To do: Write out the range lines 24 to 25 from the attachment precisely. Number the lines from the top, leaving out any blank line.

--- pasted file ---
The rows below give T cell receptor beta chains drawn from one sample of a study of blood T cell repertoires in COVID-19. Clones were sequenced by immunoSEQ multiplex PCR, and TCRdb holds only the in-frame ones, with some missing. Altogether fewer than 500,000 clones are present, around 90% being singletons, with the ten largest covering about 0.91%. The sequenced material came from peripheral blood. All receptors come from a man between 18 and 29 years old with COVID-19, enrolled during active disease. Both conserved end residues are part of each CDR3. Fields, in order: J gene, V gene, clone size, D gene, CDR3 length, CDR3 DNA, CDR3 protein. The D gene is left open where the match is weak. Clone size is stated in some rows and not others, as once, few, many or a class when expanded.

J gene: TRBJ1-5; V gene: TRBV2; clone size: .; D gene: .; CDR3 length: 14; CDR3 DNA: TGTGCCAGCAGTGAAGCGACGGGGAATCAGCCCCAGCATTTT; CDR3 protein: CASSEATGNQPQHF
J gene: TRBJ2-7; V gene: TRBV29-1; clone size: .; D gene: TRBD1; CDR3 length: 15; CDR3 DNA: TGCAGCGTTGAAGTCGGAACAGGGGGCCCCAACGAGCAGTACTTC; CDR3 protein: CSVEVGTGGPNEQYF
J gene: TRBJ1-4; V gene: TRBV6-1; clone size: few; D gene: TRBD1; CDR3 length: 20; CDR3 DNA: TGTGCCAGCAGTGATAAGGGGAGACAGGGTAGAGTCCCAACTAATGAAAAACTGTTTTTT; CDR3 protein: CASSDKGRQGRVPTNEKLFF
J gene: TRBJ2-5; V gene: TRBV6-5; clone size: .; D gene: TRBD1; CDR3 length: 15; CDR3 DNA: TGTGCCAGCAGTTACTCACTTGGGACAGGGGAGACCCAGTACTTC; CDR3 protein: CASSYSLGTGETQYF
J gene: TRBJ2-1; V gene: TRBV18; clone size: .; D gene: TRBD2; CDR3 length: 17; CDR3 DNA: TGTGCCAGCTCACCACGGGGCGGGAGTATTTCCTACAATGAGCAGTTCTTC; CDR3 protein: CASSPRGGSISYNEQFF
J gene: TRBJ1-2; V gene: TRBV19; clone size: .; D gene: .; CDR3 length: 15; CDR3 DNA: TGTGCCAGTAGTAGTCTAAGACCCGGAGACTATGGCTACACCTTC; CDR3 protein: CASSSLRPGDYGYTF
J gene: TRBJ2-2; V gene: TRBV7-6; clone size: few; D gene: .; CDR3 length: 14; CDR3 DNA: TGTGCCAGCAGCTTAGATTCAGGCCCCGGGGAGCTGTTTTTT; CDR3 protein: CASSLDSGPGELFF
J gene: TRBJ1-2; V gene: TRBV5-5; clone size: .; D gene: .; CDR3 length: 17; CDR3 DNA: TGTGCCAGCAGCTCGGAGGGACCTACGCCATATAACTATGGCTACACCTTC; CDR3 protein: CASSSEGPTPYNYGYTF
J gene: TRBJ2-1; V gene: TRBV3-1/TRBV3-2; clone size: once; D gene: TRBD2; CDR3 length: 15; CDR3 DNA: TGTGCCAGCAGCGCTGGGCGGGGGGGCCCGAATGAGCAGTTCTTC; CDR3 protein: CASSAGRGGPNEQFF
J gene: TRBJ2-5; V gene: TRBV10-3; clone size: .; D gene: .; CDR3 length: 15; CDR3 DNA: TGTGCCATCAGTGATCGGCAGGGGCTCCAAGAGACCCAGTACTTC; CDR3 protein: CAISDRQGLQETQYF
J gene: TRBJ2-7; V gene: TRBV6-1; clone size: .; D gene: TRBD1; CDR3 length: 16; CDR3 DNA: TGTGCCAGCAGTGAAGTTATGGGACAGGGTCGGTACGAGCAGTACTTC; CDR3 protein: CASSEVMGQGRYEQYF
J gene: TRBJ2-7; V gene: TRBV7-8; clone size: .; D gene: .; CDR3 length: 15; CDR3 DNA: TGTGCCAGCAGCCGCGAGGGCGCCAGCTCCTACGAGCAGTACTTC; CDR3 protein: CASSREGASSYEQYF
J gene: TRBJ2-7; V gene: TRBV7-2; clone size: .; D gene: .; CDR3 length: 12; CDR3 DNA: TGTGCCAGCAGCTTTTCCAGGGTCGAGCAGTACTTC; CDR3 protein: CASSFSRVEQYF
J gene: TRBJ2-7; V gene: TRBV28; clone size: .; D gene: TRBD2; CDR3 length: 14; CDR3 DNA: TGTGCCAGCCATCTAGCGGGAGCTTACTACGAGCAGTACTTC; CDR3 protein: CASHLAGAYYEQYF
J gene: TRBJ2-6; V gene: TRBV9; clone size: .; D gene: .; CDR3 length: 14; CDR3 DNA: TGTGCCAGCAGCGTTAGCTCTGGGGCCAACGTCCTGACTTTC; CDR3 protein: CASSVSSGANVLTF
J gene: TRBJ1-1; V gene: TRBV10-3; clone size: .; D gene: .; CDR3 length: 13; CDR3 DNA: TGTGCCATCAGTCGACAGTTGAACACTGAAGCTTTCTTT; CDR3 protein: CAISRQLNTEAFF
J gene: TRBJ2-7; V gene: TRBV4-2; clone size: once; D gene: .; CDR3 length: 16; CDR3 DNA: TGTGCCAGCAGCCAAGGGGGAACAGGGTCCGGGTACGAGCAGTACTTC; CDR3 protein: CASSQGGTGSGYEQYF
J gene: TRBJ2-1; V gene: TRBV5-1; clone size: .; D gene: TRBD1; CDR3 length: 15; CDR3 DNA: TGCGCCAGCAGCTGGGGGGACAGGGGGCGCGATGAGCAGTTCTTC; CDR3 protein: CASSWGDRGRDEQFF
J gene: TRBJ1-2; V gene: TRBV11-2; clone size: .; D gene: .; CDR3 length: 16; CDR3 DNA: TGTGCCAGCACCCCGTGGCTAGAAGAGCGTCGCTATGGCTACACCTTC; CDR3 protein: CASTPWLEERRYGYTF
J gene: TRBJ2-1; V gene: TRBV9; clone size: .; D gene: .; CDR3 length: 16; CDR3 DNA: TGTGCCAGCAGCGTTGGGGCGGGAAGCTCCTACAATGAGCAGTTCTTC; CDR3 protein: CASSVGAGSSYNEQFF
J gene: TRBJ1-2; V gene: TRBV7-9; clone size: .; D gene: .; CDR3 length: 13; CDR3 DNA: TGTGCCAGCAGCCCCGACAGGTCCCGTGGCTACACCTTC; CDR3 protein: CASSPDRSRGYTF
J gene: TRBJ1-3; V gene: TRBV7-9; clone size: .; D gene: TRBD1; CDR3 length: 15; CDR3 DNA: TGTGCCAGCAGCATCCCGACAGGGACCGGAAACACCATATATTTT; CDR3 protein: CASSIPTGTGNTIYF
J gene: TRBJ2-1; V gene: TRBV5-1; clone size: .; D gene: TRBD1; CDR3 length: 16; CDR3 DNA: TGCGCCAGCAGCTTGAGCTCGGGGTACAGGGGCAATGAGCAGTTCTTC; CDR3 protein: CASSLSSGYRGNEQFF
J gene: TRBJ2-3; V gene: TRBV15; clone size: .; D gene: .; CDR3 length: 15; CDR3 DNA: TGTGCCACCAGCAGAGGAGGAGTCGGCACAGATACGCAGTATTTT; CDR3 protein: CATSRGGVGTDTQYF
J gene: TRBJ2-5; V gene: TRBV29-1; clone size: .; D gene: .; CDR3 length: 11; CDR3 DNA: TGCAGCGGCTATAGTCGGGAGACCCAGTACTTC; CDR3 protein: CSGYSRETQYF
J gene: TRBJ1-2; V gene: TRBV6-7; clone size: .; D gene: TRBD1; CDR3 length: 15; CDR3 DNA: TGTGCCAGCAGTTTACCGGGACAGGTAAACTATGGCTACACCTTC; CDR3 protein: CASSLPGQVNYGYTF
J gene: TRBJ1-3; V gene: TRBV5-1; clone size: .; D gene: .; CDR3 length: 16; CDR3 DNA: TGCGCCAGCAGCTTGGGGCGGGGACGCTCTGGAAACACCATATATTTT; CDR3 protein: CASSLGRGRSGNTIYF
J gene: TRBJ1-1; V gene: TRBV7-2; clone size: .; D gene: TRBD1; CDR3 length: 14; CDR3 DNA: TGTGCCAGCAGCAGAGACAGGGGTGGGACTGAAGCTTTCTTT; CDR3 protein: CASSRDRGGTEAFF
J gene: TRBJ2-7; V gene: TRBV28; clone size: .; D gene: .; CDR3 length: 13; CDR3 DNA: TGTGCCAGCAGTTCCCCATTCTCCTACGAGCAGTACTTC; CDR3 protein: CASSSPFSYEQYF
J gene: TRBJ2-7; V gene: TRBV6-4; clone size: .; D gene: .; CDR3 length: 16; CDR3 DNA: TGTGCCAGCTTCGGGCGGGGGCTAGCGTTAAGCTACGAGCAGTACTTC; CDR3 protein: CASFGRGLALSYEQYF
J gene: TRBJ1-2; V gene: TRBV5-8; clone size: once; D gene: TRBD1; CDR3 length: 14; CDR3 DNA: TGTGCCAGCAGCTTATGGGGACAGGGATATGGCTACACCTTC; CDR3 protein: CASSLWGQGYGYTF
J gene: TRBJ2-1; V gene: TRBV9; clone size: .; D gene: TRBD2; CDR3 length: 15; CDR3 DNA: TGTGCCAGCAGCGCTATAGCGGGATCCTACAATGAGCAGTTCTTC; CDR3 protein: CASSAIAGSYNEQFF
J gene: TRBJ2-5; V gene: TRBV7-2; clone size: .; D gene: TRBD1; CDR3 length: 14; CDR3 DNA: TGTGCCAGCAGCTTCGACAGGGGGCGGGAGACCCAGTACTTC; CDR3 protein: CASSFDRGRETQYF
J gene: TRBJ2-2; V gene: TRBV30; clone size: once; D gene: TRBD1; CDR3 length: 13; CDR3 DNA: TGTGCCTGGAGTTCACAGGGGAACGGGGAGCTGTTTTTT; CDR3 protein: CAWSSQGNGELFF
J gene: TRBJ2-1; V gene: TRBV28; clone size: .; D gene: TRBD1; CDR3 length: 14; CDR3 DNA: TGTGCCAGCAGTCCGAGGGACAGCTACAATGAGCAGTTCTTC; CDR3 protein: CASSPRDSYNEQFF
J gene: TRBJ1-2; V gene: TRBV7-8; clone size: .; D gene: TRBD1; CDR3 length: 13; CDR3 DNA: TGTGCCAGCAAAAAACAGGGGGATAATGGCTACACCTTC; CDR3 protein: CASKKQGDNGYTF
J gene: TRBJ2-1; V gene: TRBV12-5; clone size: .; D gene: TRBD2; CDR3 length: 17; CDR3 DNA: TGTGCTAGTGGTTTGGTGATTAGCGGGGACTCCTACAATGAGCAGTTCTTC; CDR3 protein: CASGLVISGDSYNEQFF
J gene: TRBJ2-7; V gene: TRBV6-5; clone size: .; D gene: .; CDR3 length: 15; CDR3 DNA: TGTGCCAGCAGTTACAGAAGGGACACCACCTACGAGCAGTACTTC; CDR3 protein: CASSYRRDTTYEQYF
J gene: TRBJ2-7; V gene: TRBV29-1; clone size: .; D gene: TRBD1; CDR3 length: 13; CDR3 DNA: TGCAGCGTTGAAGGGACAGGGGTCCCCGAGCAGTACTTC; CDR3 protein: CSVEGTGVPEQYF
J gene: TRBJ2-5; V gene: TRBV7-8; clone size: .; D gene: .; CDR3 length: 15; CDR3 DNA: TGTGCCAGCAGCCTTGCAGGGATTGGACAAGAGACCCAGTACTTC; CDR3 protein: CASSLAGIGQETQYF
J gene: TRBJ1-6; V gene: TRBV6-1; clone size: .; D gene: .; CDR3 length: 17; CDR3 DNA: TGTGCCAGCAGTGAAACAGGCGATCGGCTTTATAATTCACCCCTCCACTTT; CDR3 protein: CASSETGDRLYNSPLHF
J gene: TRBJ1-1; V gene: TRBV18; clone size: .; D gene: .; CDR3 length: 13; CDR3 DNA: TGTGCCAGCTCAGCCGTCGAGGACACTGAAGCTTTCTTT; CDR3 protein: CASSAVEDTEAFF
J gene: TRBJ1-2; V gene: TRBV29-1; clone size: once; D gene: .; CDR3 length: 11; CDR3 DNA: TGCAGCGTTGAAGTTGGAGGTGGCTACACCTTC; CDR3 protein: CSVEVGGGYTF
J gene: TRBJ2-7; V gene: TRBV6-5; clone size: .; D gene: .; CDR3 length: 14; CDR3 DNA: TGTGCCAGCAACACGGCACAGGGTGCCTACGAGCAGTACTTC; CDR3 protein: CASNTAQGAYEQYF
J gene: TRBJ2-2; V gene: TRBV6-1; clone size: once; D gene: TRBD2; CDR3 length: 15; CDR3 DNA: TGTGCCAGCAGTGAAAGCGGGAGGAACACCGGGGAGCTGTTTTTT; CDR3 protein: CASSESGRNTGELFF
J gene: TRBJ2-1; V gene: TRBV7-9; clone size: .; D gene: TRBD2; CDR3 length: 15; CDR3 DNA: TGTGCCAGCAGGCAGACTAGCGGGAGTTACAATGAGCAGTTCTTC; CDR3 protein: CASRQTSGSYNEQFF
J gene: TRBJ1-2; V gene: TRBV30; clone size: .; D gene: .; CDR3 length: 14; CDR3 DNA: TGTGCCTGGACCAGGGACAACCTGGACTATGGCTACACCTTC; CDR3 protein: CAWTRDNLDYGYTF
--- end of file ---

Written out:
J gene: TRBJ2-1; V gene: TRBV5-1; clone size: .; D gene: TRBD1; CDR3 length: 16; CDR3 DNA: TGCGCCAGCAGCTTGAGCTCGGGGTACAGGGGCAATGAGCAGTTCTTC; CDR3 protein: CASSLSSGYRGNEQFF
J gene: TRBJ2-3; V gene: TRBV15; clone size: .; D gene: .; CDR3 length: 15; CDR3 DNA: TGTGCCACCAGCAGAGGAGGAGTCGGCACAGATACGCAGTATTTT; CDR3 protein: CATSRGGVGTDTQYF